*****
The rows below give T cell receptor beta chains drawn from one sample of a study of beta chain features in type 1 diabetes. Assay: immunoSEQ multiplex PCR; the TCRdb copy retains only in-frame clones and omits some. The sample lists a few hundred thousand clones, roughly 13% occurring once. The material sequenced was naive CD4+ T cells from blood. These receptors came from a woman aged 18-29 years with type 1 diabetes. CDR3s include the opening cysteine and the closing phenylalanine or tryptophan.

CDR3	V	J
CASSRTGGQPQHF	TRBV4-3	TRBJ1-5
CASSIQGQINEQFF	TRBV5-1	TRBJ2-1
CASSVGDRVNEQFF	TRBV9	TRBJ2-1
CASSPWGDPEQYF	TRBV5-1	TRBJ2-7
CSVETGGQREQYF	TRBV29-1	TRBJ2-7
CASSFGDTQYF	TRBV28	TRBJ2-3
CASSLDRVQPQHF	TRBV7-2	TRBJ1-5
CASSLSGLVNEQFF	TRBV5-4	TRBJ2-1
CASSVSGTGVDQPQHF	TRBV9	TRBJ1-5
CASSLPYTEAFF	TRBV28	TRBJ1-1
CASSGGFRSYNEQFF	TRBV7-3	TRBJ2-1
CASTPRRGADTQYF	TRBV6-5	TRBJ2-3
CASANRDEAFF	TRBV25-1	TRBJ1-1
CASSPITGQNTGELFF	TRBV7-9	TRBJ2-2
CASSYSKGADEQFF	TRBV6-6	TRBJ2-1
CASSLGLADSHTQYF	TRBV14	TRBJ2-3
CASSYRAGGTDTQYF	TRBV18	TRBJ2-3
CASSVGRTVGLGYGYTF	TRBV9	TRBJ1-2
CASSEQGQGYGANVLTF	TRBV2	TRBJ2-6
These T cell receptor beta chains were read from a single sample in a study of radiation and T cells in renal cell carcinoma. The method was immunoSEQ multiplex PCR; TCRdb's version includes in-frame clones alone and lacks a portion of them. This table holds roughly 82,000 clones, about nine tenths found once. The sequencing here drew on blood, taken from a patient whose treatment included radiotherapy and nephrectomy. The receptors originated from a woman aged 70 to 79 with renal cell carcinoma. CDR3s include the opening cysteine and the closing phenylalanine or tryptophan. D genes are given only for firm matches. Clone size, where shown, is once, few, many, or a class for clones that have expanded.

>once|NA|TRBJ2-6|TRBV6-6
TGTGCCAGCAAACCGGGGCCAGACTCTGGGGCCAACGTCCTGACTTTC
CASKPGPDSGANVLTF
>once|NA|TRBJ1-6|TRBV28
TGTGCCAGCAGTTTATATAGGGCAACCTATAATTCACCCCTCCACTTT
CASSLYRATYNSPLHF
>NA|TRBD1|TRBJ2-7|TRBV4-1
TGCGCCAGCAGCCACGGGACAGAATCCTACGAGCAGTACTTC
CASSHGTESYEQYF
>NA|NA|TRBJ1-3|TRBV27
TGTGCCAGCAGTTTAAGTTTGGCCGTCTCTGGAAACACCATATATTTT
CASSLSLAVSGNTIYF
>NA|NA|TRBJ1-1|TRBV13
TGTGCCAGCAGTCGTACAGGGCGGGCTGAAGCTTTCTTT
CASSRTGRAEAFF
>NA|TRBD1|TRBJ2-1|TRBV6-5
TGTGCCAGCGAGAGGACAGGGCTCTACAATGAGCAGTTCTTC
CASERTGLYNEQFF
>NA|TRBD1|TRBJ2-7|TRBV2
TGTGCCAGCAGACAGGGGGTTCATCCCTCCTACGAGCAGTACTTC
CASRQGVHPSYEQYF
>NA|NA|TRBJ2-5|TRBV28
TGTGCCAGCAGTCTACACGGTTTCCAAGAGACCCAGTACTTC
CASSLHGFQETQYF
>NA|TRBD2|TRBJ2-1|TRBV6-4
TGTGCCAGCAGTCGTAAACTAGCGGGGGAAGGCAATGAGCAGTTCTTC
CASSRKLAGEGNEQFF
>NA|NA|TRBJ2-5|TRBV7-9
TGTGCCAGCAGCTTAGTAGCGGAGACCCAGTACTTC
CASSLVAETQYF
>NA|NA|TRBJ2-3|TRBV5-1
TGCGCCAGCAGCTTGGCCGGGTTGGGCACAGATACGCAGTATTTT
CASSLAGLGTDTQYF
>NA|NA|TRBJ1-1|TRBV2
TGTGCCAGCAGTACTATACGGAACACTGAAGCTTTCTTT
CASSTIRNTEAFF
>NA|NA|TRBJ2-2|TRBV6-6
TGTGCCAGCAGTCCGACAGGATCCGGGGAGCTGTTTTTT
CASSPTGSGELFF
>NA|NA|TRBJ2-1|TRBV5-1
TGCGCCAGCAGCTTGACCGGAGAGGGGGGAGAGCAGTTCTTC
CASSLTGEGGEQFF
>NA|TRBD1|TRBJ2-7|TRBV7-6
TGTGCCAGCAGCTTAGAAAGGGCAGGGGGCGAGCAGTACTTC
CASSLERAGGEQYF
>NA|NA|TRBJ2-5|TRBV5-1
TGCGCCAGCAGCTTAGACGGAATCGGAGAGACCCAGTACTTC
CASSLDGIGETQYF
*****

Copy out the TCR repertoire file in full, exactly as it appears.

The rows below give T cell receptor beta chains drawn from one sample of a study of beta chain features in type 1 diabetes. Assay: immunoSEQ multiplex PCR; the TCRdb copy retains only in-frame clones and omits some. The sample lists a few hundred thousand clones, roughly 13% occurring once. The material sequenced was naive CD4+ T cells from blood. These receptors came from a woman aged 18-29 years with type 1 diabetes. CDR3s include the opening cysteine and the closing phenylalanine or tryptophan.

CDR3	V	J
CASSRTGGQPQHF	TRBV4-3	TRBJ1-5
CASSIQGQINEQFF	TRBV5-1	TRBJ2-1
CASSVGDRVNEQFF	TRBV9	TRBJ2-1
CASSPWGDPEQYF	TRBV5-1	TRBJ2-7
CSVETGGQREQYF	TRBV29-1	TRBJ2-7
CASSFGDTQYF	TRBV28	TRBJ2-3
CASSLDRVQPQHF	TRBV7-2	TRBJ1-5
CASSLSGLVNEQFF	TRBV5-4	TRBJ2-1
CASSVSGTGVDQPQHF	TRBV9	TRBJ1-5
CASSLPYTEAFF	TRBV28	TRBJ1-1
CASSGGFRSYNEQFF	TRBV7-3	TRBJ2-1
CASTPRRGADTQYF	TRBV6-5	TRBJ2-3
CASANRDEAFF	TRBV25-1	TRBJ1-1
CASSPITGQNTGELFF	TRBV7-9	TRBJ2-2
CASSYSKGADEQFF	TRBV6-6	TRBJ2-1
CASSLGLADSHTQYF	TRBV14	TRBJ2-3
CASSYRAGGTDTQYF	TRBV18	TRBJ2-3
CASSVGRTVGLGYGYTF	TRBV9	TRBJ1-2
CASSEQGQGYGANVLTF	TRBV2	TRBJ2-6
These T cell receptor beta chains were read from a single sample in a study of radiation and T cells in renal cell carcinoma. The method was immunoSEQ multiplex PCR; TCRdb's version includes in-frame clones alone and lacks a portion of them. This table holds roughly 82,000 clones, about nine tenths found once. The sequencing here drew on blood, taken from a patient whose treatment included radiotherapy and nephrectomy. The receptors originated from a woman aged 70 to 79 with renal cell carcinoma. CDR3s include the opening cysteine and the closing phenylalanine or tryptophan. D genes are given only for firm matches. Clone size, where shown, is once, few, many, or a class for clones that have expanded.

>once|NA|TRBJ2-6|TRBV6-6
TGTGCCAGCAAACCGGGGCCAGACTCTGGGGCCAACGTCCTGACTTTC
CASKPGPDSGANVLTF
>once|NA|TRBJ1-6|TRBV28
TGTGCCAGCAGTTTATATAGGGCAACCTATAATTCACCCCTCCACTTT
CASSLYRATYNSPLHF
>NA|TRBD1|TRBJ2-7|TRBV4-1
TGCGCCAGCAGCCACGGGACAGAATCCTACGAGCAGTACTTC
CASSHGTESYEQYF
>NA|NA|TRBJ1-3|TRBV27
TGTGCCAGCAGTTTAAGTTTGGCCGTCTCTGGAAACACCATATATTTT
CASSLSLAVSGNTIYF
>NA|NA|TRBJ1-1|TRBV13
TGTGCCAGCAGTCGTACAGGGCGGGCTGAAGCTTTCTTT
CASSRTGRAEAFF
>NA|TRBD1|TRBJ2-1|TRBV6-5
TGTGCCAGCGAGAGGACAGGGCTCTACAATGAGCAGTTCTTC
CASERTGLYNEQFF
>NA|TRBD1|TRBJ2-7|TRBV2
TGTGCCAGCAGACAGGGGGTTCATCCCTCCTACGAGCAGTACTTC
CASRQGVHPSYEQYF
>NA|NA|TRBJ2-5|TRBV28
TGTGCCAGCAGTCTACACGGTTTCCAAGAGACCCAGTACTTC
CASSLHGFQETQYF
>NA|TRBD2|TRBJ2-1|TRBV6-4
TGTGCCAGCAGTCGTAAACTAGCGGGGGAAGGCAATGAGCAGTTCTTC
CASSRKLAGEGNEQFF
>NA|NA|TRBJ2-5|TRBV7-9
TGTGCCAGCAGCTTAGTAGCGGAGACCCAGTACTTC
CASSLVAETQYF
>NA|NA|TRBJ2-3|TRBV5-1
TGCGCCAGCAGCTTGGCCGGGTTGGGCACAGATACGCAGTATTTT
CASSLAGLGTDTQYF
>NA|NA|TRBJ1-1|TRBV2
TGTGCCAGCAGTACTATACGGAACACTGAAGCTTTCTTT
CASSTIRNTEAFF
>NA|NA|TRBJ2-2|TRBV6-6
TGTGCCAGCAGTCCGACAGGATCCGGGGAGCTGTTTTTT
CASSPTGSGELFF
>NA|NA|TRBJ2-1|TRBV5-1
TGCGCCAGCAGCTTGACCGGAGAGGGGGGAGAGCAGTTCTTC
CASSLTGEGGEQFF
>NA|TRBD1|TRBJ2-7|TRBV7-6
TGTGCCAGCAGCTTAGAAAGGGCAGGGGGCGAGCAGTACTTC
CASSLERAGGEQYF
>NA|NA|TRBJ2-5|TRBV5-1
TGCGCCAGCAGCTTAGACGGAATCGGAGAGACCCAGTACTTC
CASSLDGIGETQYF